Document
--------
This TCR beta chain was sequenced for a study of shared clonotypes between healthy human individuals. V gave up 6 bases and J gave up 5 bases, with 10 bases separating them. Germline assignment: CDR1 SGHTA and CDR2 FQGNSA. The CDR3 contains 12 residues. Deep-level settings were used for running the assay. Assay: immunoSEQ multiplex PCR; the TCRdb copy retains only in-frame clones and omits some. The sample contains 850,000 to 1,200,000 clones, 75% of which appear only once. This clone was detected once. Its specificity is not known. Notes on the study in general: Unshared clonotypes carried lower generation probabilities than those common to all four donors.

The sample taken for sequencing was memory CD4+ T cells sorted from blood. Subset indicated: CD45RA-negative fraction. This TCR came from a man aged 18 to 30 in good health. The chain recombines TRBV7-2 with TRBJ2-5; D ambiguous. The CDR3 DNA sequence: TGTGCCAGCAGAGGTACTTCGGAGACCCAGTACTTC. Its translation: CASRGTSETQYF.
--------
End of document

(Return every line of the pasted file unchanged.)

This TCR beta chain was sequenced for a study of shared clonotypes between healthy human individuals. V gave up 6 bases and J gave up 5 bases, with 10 bases separating them. Germline assignment: CDR1 SGHTA and CDR2 FQGNSA. The CDR3 contains 12 residues. Deep-level settings were used for running the assay. Assay: immunoSEQ multiplex PCR; the TCRdb copy retains only in-frame clones and omits some. The sample contains 850,000 to 1,200,000 clones, 75% of which appear only once. This clone was detected once. Its specificity is not known. Notes on the study in general: Unshared clonotypes carried lower generation probabilities than those common to all four donors.

The sample taken for sequencing was memory CD4+ T cells sorted from blood. Subset indicated: CD45RA-negative fraction. This TCR came from a man aged 18 to 30 in good health. The chain recombines TRBV7-2 with TRBJ2-5; D ambiguous. The CDR3 DNA sequence: TGTGCCAGCAGAGGTACTTCGGAGACCCAGTACTTC. Its translation: CASRGTSETQYF.